Foreign & Documentary Films in Theaters and DVD/Home Video ">
Reviews of Recent Independent, Foreign, & Documentary Films in Theaters and DVD/Home Video
Animal Kingdom offers a few fresh twists on the usual saga of an outlaw family violently imploding. The Cody clan is not Italian, they carry out their crimes in Melbourne, Australia, and their anchor is a monstrous matriarch—and the chilling reason to see this Sundance Grand Jury Prize winner.
Our guide through the Cody family is blank-faced 17-year-old Joshua (James Frecheville), a hulking man-child. After his mother dies of a heroin overdose, he’s taken in by the grandmother (the riveting Jacki Weaver) he barely knows. She’s benignly nicknamed Smurf, but beneath that maternal smile lays a woman more like Medea, let alone Livia Soprano. Joshua, in his continuing voice-over narration, muses that she just likes being with her boys, on whom she creepily bestows affectionate kisses.
She and the rest of the family are all aware that they are under police surveillance. The eldest uncle, “Pope” Cody (Ben Mendelsohn), has gone back to his old-school career of bank robbing. His most recent stay in jail left the volatile middle brother, Craig (Sullivan Stapleton), to discover the personal/financial benefits of both cocaine and dealing with a corrupt narcotics detective. The youngest uncle, Darren (Luke Ford), is just a few years older than Joshua and nervously passive. The array of their personalities and relationships are put in sharp relief as the police’s brutal armed robbery squad descends on them, and then Pope orchestrates his bloody revenge.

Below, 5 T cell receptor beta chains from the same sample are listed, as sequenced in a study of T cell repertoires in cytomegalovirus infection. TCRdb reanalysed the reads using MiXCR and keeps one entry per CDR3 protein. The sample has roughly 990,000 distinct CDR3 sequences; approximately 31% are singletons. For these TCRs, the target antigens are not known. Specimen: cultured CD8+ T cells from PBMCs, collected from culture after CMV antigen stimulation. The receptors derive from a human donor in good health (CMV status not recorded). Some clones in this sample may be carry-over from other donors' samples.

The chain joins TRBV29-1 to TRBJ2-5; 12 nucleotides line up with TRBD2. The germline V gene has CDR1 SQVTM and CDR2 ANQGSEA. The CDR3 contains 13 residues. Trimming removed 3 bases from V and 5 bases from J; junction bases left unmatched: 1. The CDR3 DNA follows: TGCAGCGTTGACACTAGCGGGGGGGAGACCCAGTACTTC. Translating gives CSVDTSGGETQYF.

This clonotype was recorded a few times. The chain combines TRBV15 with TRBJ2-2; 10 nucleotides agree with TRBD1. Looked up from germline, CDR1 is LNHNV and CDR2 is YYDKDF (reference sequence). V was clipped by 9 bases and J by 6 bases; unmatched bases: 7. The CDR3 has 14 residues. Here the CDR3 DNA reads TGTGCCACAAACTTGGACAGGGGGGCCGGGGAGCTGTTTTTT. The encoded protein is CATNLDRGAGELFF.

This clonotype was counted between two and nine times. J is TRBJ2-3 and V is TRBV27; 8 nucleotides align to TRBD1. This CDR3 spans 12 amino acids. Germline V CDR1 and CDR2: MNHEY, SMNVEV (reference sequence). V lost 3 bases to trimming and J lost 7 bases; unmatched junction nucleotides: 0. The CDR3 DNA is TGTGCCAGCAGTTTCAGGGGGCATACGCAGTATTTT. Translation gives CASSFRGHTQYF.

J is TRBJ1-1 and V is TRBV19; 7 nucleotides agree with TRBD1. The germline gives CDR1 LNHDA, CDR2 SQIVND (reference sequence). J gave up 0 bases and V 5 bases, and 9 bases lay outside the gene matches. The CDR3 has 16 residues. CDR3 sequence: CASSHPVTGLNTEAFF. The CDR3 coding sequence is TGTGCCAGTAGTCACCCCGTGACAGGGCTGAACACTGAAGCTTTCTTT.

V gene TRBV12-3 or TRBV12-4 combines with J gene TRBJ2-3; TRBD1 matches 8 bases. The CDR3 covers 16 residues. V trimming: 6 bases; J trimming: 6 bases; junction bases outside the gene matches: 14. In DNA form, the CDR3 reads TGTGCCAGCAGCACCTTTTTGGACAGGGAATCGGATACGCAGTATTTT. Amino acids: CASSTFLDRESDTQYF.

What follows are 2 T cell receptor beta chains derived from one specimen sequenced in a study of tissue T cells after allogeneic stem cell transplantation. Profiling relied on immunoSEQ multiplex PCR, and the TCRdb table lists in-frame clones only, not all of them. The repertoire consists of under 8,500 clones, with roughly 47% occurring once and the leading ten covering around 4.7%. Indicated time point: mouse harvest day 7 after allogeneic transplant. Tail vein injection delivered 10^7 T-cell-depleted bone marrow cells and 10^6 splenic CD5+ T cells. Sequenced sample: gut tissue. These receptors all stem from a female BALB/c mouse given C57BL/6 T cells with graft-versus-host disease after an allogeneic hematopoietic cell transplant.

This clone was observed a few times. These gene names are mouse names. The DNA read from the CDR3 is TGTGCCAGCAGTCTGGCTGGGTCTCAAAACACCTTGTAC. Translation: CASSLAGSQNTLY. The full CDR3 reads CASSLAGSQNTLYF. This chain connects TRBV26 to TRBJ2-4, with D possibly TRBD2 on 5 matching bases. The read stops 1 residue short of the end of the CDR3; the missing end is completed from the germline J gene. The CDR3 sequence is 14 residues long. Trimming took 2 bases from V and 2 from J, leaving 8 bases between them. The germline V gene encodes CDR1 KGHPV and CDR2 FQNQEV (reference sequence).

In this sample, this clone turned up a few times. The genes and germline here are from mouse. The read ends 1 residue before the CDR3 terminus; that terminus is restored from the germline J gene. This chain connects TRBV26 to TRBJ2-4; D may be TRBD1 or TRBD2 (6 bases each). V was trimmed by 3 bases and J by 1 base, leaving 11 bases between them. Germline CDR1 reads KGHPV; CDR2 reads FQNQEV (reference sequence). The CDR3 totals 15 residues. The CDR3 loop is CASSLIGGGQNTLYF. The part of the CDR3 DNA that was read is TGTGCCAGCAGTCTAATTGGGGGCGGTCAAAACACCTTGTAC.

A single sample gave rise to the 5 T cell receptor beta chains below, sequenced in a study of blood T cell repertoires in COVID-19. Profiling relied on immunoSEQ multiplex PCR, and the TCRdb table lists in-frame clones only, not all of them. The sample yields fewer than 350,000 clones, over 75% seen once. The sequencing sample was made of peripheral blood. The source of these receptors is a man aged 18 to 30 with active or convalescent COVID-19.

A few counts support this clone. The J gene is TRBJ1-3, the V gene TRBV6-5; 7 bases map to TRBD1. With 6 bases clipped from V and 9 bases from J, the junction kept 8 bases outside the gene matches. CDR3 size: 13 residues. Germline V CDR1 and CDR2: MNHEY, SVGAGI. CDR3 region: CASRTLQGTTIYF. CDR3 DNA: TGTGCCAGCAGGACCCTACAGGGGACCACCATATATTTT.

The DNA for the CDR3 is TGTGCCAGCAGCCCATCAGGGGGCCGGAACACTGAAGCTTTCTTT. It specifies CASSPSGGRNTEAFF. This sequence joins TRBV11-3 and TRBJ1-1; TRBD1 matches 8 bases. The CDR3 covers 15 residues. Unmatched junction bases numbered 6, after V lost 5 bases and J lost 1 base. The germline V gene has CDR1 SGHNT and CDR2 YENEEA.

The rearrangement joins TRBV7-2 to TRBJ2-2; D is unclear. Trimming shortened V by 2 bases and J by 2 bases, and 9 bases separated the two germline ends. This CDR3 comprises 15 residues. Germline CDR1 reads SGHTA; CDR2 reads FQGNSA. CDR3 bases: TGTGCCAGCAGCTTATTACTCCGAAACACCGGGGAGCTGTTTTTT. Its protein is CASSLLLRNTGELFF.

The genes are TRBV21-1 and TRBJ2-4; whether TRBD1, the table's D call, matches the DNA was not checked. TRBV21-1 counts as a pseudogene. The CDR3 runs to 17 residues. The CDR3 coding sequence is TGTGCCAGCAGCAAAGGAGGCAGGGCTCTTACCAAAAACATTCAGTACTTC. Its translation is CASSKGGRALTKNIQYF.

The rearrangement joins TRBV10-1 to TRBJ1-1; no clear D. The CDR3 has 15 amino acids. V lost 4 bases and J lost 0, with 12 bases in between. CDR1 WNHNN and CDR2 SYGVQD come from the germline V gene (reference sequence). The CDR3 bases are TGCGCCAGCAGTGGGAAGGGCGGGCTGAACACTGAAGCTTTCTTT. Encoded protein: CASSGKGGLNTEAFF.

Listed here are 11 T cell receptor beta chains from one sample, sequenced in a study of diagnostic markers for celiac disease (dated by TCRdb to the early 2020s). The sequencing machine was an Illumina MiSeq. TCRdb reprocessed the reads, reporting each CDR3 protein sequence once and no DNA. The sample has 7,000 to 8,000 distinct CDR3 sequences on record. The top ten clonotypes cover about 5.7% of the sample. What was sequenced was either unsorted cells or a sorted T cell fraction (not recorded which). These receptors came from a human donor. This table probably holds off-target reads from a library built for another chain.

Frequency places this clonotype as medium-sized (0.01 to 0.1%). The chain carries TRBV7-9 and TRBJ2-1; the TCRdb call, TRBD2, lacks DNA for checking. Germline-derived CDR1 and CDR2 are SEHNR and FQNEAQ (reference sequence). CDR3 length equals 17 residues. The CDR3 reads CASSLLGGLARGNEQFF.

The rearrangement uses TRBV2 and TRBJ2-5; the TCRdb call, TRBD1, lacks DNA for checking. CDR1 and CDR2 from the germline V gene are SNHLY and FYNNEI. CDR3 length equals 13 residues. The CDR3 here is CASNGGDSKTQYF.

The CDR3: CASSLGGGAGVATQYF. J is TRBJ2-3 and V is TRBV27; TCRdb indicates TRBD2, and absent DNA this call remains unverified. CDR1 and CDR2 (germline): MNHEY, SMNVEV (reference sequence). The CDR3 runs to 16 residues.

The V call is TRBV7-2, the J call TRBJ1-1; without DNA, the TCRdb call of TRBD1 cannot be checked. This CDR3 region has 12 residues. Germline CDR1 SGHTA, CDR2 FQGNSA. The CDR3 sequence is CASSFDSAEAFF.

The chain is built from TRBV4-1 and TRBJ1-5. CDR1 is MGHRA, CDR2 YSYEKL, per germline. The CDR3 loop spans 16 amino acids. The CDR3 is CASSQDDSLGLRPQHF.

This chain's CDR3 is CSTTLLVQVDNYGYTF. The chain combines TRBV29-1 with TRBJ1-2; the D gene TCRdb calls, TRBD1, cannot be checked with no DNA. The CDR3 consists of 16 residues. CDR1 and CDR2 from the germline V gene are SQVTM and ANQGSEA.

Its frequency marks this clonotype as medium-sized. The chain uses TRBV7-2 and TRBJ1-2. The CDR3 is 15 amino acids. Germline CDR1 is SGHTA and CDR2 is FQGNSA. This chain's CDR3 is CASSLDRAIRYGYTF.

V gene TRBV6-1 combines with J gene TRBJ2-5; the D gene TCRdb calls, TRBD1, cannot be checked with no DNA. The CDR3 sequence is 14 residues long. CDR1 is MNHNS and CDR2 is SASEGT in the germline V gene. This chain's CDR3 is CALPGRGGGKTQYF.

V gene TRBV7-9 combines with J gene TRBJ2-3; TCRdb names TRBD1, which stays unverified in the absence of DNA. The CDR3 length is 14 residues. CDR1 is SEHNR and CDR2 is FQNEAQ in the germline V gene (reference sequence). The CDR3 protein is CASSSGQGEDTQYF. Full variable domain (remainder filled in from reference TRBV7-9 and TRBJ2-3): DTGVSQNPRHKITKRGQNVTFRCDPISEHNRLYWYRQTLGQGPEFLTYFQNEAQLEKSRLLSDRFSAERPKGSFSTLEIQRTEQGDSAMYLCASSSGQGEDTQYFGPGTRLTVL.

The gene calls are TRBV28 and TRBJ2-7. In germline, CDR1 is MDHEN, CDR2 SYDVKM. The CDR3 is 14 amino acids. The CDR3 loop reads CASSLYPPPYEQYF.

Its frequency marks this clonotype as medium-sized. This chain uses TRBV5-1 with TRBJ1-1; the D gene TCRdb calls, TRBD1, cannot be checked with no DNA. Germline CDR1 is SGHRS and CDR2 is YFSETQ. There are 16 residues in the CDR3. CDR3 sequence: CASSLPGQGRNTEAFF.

This escalation brings the family into the sights of a different kind of cop, Detective Senior Sergeant Nathan Leckie (Guy Pearce), who probes for the family’s weak link. (While Pearce’s clean cop recalls his first American role in Curtis Hanson’s L.A. Confidential (1997), he and Edgerton in 2002 co-starred as gritty Melbourne bank robbing brothers in Scott Roberts’ The Hard Word.) Away from police interrogations and the unraveling family, Joshua finds a respite in the comfortably normal home of his girlfriend, Nicky (Laura Wheelwright). Nicky, however, is tempted by the aura of danger and the drugs around his uncles, and she can’t resist coming over to grandmother’s house. The threats to her from big Uncle Pope slowly play out with increasingly queasy dread, but that’s just the lead up for the twists as the film degenerates into a violently conniving game of who can be more devious.
Smurf wins on noir points. Weaver creates a portrait of a smiling
lioness protecting her favorite cub with ruthless cunning rather than
histrionic force. But even as Joshua’s inscrutability abets the final
suspense, the director’s dependence on his deadpan
narration (including a heavy-handed explanation of the title metaphor)
unfortunately emphasizes that young Frecheville is no Heath Ledger, who
broke out around the same age in a similar role in
Australian crime drama Two Hands (1999). Debut feature
writer/director David Michôd says he’s fascinated how the Melbourne
locals glorify their flashier than fiction criminals, but the real ones,
as portrayed in
Chopper (2000) biopic, seem to trump this pride of
animals. Nora Lee